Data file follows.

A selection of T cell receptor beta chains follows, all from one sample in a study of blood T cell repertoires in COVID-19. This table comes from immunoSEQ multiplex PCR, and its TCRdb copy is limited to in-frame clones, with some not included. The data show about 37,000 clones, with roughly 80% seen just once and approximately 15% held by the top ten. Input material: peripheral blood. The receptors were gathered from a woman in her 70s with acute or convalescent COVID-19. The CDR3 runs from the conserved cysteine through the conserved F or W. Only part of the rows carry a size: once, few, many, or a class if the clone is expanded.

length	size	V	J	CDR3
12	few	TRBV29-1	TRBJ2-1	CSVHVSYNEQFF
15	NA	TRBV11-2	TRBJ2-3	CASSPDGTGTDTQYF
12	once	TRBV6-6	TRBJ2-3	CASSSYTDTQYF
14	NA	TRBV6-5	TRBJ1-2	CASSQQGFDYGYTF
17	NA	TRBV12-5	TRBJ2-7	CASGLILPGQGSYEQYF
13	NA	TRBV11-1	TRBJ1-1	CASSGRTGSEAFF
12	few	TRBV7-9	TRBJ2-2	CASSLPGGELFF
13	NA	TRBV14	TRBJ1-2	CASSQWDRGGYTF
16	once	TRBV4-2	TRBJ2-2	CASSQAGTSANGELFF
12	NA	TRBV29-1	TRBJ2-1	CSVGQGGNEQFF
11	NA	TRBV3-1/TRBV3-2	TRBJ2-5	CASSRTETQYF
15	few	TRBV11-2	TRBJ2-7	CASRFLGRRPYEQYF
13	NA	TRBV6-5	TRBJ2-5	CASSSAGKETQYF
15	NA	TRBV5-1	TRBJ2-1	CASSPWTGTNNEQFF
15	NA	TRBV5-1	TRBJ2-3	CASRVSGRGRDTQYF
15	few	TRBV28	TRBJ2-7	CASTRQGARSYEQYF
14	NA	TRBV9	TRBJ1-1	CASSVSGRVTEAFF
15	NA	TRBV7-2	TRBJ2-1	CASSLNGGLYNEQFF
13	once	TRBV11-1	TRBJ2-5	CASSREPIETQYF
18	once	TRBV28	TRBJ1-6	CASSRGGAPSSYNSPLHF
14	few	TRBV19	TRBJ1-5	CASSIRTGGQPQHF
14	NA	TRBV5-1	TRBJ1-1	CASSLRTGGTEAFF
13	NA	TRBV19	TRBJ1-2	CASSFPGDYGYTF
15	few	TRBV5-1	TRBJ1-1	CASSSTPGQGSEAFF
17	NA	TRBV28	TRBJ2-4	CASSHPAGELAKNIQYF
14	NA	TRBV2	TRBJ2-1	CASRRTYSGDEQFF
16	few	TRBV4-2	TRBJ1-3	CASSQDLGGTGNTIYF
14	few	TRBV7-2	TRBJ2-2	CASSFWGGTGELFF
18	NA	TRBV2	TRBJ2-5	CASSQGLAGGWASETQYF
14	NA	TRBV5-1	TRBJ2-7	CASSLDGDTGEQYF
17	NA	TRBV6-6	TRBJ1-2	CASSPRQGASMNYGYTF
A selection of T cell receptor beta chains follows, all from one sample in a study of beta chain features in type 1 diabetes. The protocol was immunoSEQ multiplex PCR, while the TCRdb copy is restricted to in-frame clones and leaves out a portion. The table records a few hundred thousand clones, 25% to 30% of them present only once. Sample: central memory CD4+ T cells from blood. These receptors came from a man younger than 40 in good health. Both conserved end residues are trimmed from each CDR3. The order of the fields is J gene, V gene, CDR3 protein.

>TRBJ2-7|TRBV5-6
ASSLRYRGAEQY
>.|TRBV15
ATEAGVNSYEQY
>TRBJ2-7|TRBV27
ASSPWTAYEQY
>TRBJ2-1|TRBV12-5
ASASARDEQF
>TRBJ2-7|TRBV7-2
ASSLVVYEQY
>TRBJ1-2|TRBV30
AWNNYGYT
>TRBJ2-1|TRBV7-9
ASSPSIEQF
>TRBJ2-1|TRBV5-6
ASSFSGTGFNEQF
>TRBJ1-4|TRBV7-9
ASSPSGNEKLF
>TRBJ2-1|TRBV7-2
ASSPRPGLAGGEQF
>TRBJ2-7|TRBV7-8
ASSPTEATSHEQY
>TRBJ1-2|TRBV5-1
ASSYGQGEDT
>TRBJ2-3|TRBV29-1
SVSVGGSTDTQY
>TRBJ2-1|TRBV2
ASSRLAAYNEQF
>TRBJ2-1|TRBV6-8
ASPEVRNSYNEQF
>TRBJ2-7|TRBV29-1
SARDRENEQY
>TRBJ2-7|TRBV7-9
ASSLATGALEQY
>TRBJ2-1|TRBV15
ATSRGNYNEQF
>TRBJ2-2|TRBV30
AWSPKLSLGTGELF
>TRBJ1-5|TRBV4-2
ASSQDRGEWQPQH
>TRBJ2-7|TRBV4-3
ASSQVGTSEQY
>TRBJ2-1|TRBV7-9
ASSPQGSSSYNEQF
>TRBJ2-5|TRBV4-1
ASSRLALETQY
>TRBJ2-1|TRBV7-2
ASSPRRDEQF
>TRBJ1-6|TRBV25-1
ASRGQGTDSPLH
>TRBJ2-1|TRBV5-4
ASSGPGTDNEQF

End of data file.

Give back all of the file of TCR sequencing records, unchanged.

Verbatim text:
A selection of T cell receptor beta chains follows, all from one sample in a study of blood T cell repertoires in COVID-19. This table comes from immunoSEQ multiplex PCR, and its TCRdb copy is limited to in-frame clones, with some not included. The data show about 37,000 clones, with roughly 80% seen just once and approximately 15% held by the top ten. Input material: peripheral blood. The receptors were gathered from a woman in her 70s with acute or convalescent COVID-19. The CDR3 runs from the conserved cysteine through the conserved F or W. Only part of the rows carry a size: once, few, many, or a class if the clone is expanded.

length	size	V	J	CDR3
12	few	TRBV29-1	TRBJ2-1	CSVHVSYNEQFF
15	NA	TRBV11-2	TRBJ2-3	CASSPDGTGTDTQYF
12	once	TRBV6-6	TRBJ2-3	CASSSYTDTQYF
14	NA	TRBV6-5	TRBJ1-2	CASSQQGFDYGYTF
17	NA	TRBV12-5	TRBJ2-7	CASGLILPGQGSYEQYF
13	NA	TRBV11-1	TRBJ1-1	CASSGRTGSEAFF
12	few	TRBV7-9	TRBJ2-2	CASSLPGGELFF
13	NA	TRBV14	TRBJ1-2	CASSQWDRGGYTF
16	once	TRBV4-2	TRBJ2-2	CASSQAGTSANGELFF
12	NA	TRBV29-1	TRBJ2-1	CSVGQGGNEQFF
11	NA	TRBV3-1/TRBV3-2	TRBJ2-5	CASSRTETQYF
15	few	TRBV11-2	TRBJ2-7	CASRFLGRRPYEQYF
13	NA	TRBV6-5	TRBJ2-5	CASSSAGKETQYF
15	NA	TRBV5-1	TRBJ2-1	CASSPWTGTNNEQFF
15	NA	TRBV5-1	TRBJ2-3	CASRVSGRGRDTQYF
15	few	TRBV28	TRBJ2-7	CASTRQGARSYEQYF
14	NA	TRBV9	TRBJ1-1	CASSVSGRVTEAFF
15	NA	TRBV7-2	TRBJ2-1	CASSLNGGLYNEQFF
13	once	TRBV11-1	TRBJ2-5	CASSREPIETQYF
18	once	TRBV28	TRBJ1-6	CASSRGGAPSSYNSPLHF
14	few	TRBV19	TRBJ1-5	CASSIRTGGQPQHF
14	NA	TRBV5-1	TRBJ1-1	CASSLRTGGTEAFF
13	NA	TRBV19	TRBJ1-2	CASSFPGDYGYTF
15	few	TRBV5-1	TRBJ1-1	CASSSTPGQGSEAFF
17	NA	TRBV28	TRBJ2-4	CASSHPAGELAKNIQYF
14	NA	TRBV2	TRBJ2-1	CASRRTYSGDEQFF
16	few	TRBV4-2	TRBJ1-3	CASSQDLGGTGNTIYF
14	few	TRBV7-2	TRBJ2-2	CASSFWGGTGELFF
18	NA	TRBV2	TRBJ2-5	CASSQGLAGGWASETQYF
14	NA	TRBV5-1	TRBJ2-7	CASSLDGDTGEQYF
17	NA	TRBV6-6	TRBJ1-2	CASSPRQGASMNYGYTF
A selection of T cell receptor beta chains follows, all from one sample in a study of beta chain features in type 1 diabetes. The protocol was immunoSEQ multiplex PCR, while the TCRdb copy is restricted to in-frame clones and leaves out a portion. The table records a few hundred thousand clones, 25% to 30% of them present only once. Sample: central memory CD4+ T cells from blood. These receptors came from a man younger than 40 in good health. Both conserved end residues are trimmed from each CDR3. The order of the fields is J gene, V gene, CDR3 protein.

>TRBJ2-7|TRBV5-6
ASSLRYRGAEQY
>.|TRBV15
ATEAGVNSYEQY
>TRBJ2-7|TRBV27
ASSPWTAYEQY
>TRBJ2-1|TRBV12-5
ASASARDEQF
>TRBJ2-7|TRBV7-2
ASSLVVYEQY
>TRBJ1-2|TRBV30
AWNNYGYT
>TRBJ2-1|TRBV7-9
ASSPSIEQF
>TRBJ2-1|TRBV5-6
ASSFSGTGFNEQF
>TRBJ1-4|TRBV7-9
ASSPSGNEKLF
>TRBJ2-1|TRBV7-2
ASSPRPGLAGGEQF
>TRBJ2-7|TRBV7-8
ASSPTEATSHEQY
>TRBJ1-2|TRBV5-1
ASSYGQGEDT
>TRBJ2-3|TRBV29-1
SVSVGGSTDTQY
>TRBJ2-1|TRBV2
ASSRLAAYNEQF
>TRBJ2-1|TRBV6-8
ASPEVRNSYNEQF
>TRBJ2-7|TRBV29-1
SARDRENEQY
>TRBJ2-7|TRBV7-9
ASSLATGALEQY
>TRBJ2-1|TRBV15
ATSRGNYNEQF
>TRBJ2-2|TRBV30
AWSPKLSLGTGELF
>TRBJ1-5|TRBV4-2
ASSQDRGEWQPQH
>TRBJ2-7|TRBV4-3
ASSQVGTSEQY
>TRBJ2-1|TRBV7-9
ASSPQGSSSYNEQF
>TRBJ2-5|TRBV4-1
ASSRLALETQY
>TRBJ2-1|TRBV7-2
ASSPRRDEQF
>TRBJ1-6|TRBV25-1
ASRGQGTDSPLH
>TRBJ2-1|TRBV5-4
ASSGPGTDNEQF